Kathryn Bigelow follows up her Academy Award-winning “The Hurt Locker” with a provocative and completely engrossing chronicle of the manhunt for Osama bin Laden, “Zero Dark Thirty.”
In the picture’s early scenes, agent Maya (Jessica Chastain) is arriving at a CIA “black site,” where a prisoner with Al Qaeda connections is being questioned and occasionally tortured by fellow agent Dan (Jason Clarke).
“This is going to take a while,” he tells her. Little does she know.
Bigelow’s film opens to a black screen with the sound of 9/11 calls streaming in and culminates with a raid by Navy SEALS on bin Laden’s compound in Pakistan.
But it’s the decade between – full of false leads, interrogations and much obsessing over details – that provide the meat of the movie.
“Zero Dark Thirty” is a riveting procedural that is less a political statement than it is the detailing of a complex process. In chasing a fanatic, Maya becomes one herself.
Much has been made of the film’s depiction of water boarding and other methods of torture. Some have argued that the picture makes apologies for torture, while others have said they believe it condones it. I believe it does neither, but rather portrays these so-called coercive interrogation methods as part of a process.
If there is any indication in the film on where Bigelow and screenwriter Mark Boal stand on the “issues,” it is written on Maya’s face in the closing scene of the picture.
“Zero Dark Thirty” is complex, executed with great skill and endlessly fascinating. It could very well be the most significant film on the War on Terror.
Michael Haneke’s Palm d’Or winning “Amour” has a simpler narrative, but is no less intense, giving new meaning to the adage that “old age is not for sissies.”
The film stars French cinema legends Jean-Louis Trintignant and Emmanuelle Riva as an aging Parisian couple. One day, Anne (Riva) blanks out at the breakfast table, prompting Georges (Trintignant) to take her to the doctor, who tells the couple that Anne’s health is on the decline.
The rest of Haneke’s film details Georges’s attempts to make his wife’s final months as comfortable as possible. But as her health worsens, their relationship – as well as their patience and dignity - is tested.
Their daughter, Eva (Isabelle Huppert), wants to be proactive and believes that Anne should not be simply left to waste away, while Georges recognizes that nothing is left to be done other than allow nature to take its course.
In one of the film’s key scenes, a pigeon flies into the house, becomes trapped and its fate – much like Anne’s - is left to Georges’ mercy.
Haneke, one of Europe’s best filmmakers, is the twisted genius behind such austere masterpieces as “Cache” and “The White Ribbon,” another Cannes winner.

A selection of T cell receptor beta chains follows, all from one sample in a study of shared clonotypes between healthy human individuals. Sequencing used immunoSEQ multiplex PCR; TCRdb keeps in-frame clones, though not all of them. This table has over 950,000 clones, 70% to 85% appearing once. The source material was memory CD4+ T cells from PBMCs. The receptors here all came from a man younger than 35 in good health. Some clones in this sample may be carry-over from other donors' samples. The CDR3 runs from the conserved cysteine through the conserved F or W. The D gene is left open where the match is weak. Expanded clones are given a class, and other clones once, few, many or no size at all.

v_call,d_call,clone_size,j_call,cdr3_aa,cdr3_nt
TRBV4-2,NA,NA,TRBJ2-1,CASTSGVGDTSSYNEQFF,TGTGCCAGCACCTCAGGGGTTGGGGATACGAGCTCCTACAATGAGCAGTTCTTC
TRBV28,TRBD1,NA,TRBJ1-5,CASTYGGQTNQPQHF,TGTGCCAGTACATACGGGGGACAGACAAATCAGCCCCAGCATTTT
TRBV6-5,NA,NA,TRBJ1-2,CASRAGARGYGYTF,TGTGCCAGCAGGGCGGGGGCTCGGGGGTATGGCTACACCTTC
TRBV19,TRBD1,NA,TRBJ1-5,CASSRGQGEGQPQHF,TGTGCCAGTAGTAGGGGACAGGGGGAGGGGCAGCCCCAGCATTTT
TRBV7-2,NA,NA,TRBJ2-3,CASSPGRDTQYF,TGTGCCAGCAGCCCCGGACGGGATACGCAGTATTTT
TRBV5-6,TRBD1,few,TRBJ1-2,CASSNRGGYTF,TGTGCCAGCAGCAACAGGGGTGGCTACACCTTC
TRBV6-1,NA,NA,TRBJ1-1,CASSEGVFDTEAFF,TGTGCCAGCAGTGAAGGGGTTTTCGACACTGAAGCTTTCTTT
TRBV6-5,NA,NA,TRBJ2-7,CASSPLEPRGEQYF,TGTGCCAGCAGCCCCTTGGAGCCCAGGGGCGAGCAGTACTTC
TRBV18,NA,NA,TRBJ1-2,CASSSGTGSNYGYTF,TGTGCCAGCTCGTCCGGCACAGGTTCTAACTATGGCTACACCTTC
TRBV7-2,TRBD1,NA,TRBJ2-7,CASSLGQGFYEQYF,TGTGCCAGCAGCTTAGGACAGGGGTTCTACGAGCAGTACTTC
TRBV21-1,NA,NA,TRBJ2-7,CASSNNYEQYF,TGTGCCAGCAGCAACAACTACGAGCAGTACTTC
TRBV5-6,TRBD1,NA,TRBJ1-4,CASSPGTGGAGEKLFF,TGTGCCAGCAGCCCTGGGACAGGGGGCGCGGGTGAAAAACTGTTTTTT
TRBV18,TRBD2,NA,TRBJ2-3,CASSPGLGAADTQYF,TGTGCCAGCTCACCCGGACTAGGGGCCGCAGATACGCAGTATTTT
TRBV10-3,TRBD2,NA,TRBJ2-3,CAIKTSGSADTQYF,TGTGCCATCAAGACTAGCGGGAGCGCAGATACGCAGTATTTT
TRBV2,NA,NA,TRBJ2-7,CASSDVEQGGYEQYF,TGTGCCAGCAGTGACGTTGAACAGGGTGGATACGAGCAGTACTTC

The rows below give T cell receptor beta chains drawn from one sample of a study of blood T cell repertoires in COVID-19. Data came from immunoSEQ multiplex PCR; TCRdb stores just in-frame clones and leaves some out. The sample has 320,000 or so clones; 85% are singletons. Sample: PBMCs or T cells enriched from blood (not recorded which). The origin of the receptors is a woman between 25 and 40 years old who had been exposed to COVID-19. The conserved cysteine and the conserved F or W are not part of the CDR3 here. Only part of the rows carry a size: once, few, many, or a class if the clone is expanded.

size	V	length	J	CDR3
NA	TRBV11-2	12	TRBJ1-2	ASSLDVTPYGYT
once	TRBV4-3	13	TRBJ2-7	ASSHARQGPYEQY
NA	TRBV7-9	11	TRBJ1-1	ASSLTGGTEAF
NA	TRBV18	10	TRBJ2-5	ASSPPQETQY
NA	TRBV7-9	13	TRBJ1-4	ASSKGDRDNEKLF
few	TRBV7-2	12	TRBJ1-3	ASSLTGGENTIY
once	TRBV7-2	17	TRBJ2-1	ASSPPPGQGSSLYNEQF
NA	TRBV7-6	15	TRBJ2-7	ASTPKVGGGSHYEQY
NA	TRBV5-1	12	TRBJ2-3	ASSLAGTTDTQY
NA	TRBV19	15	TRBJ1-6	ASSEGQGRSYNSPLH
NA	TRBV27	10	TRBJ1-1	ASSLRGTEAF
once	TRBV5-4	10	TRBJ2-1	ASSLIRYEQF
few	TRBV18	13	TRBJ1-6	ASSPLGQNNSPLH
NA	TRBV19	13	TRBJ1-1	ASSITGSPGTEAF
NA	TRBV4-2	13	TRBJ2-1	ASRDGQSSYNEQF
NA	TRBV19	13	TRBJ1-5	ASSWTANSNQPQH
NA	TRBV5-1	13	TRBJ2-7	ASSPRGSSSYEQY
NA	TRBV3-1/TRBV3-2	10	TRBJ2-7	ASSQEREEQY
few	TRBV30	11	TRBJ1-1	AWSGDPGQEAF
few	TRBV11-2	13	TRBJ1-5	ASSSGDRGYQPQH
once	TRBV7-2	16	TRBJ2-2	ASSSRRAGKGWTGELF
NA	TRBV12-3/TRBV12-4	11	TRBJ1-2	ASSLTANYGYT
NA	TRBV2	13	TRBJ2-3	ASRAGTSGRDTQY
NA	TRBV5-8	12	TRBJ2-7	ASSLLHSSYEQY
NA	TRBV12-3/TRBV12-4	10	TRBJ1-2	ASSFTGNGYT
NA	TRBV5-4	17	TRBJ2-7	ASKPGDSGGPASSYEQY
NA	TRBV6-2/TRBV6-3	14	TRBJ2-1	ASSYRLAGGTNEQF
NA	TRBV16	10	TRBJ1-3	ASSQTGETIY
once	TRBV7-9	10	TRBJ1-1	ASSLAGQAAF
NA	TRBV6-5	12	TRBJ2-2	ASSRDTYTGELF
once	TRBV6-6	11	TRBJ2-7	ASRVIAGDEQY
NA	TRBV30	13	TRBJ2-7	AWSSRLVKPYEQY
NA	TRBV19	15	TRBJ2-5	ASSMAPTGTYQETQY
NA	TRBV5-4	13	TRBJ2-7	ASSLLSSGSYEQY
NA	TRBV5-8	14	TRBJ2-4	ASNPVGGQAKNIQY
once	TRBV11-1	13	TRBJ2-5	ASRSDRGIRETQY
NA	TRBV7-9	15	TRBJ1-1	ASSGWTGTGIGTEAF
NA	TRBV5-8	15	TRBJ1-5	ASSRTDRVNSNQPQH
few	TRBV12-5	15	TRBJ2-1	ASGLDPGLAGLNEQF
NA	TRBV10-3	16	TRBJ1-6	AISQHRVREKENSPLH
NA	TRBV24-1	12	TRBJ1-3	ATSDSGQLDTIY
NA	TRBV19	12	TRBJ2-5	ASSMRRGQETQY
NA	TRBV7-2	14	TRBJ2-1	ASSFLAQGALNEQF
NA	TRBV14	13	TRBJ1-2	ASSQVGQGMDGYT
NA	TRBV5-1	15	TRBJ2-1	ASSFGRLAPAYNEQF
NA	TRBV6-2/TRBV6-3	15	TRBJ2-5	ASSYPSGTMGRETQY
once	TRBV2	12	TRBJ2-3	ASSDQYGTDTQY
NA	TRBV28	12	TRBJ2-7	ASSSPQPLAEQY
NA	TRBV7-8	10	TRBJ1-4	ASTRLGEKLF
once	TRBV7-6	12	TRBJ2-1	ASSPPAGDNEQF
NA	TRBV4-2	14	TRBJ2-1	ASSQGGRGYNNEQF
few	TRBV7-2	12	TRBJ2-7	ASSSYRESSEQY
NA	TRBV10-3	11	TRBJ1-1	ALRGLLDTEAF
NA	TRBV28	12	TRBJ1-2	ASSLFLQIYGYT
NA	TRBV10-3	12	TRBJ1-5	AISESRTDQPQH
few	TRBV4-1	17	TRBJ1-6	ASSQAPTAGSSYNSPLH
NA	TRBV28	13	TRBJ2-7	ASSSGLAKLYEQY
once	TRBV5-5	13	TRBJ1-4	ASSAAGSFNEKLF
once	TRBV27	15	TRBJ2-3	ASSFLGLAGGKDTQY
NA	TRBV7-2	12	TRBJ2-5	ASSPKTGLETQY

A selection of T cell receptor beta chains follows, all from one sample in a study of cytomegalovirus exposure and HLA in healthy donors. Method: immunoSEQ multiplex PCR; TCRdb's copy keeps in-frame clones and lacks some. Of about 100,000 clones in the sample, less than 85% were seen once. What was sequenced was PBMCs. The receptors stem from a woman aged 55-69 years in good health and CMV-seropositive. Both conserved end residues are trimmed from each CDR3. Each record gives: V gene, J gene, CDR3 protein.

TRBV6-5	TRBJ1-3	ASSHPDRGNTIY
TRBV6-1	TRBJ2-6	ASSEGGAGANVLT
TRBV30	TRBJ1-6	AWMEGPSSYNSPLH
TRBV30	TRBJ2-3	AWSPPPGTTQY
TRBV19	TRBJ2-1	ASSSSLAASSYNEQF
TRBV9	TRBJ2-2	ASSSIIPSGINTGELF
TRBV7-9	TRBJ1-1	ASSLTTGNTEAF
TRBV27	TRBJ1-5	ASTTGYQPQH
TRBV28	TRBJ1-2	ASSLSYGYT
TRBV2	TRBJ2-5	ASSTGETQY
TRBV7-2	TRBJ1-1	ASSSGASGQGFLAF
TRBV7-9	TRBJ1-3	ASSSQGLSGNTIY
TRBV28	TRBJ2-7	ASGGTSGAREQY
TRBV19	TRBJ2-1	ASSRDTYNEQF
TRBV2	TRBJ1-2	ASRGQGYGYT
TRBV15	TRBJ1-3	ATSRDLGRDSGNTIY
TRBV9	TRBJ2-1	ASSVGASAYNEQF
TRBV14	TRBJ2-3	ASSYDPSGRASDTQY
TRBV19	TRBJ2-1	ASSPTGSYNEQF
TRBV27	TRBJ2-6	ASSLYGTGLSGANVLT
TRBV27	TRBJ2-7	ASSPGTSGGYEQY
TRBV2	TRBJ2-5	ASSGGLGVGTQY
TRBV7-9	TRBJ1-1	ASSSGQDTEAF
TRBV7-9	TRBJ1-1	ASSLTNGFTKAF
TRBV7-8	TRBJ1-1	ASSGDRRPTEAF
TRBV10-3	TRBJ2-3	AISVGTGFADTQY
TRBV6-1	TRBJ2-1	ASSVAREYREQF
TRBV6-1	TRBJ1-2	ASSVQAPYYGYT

“Amour” is his most humane film to date and a somber reminder about that which awaits us all.
Director Judd Apatow’s “This is 40” is the director’s most personal film to date. This may stem from the fact that his leading lady, Leslie Mann, is his wife and the film’s two children are his own.
The picture is a chronicle of a couple – Paul Rudd and Mann – who are approaching age 40, but not so gracefully. Rudd is a record producer whose niche company is struggling, while Mann dreads the effects of time on her figure.
Apatow became a major force in Hollywood after his “The 40-Year-Old Virgin” and “Knocked Up” were surprise hits. But his films – “Funny People” and, now, “This is 40” – have become increasingly longer – at least, for comedies – and messier.
This is only partially a criticism as “This is 40” is a mostly likeable, often funny and always well-performed ensemble comedy that also includes welcome appearances from Albert Brooks, Melissa McCarthy and Jason Segel.
If there’s any drawback to the material it is that the lead couple’s problems – their daughter is too obsessed with her iPhone, iPad, etc. and Rudd is having difficulty getting traction on the Graham Parsons record he produced – are relatively small in the scheme of things.
The film has some solid laughs – many of which are courtesy of Brooks – but there’s only so much drama that can be drawn from this story.
Two new films – David Chase’s “Not Fade Away” and Walter Salles’s “On the Road” - about youthful rebellion were released this week, but only one of them connects.
Chase, who created “The Sopranos,” has created an uneven, but frequently involving 1960s rock ‘n’ roll tale with “Not Fade Away.”
The picture tells the tale of a mid-60s band made up of New Jersey youths who struggle to get their act together as the decade unfolds. John Magaro makes a compelling lead as the band’s drummer and, then, lead singer, while James Gandolfini provides some nice supporting work as his father.
While the film’s various themes never quite gel as smoothly as they should, “Not Fade Away” is filled with a number of stellar sequences and performances.
Unfortunately, Salles’s adaptation of Jack Kerouac’s classic “On the Road” is gorgeously shot, but short on substance.
While Kerouac’s 1957 tome inspired generations of writers, the film version is merely another tale of boys being boys and behaving badly.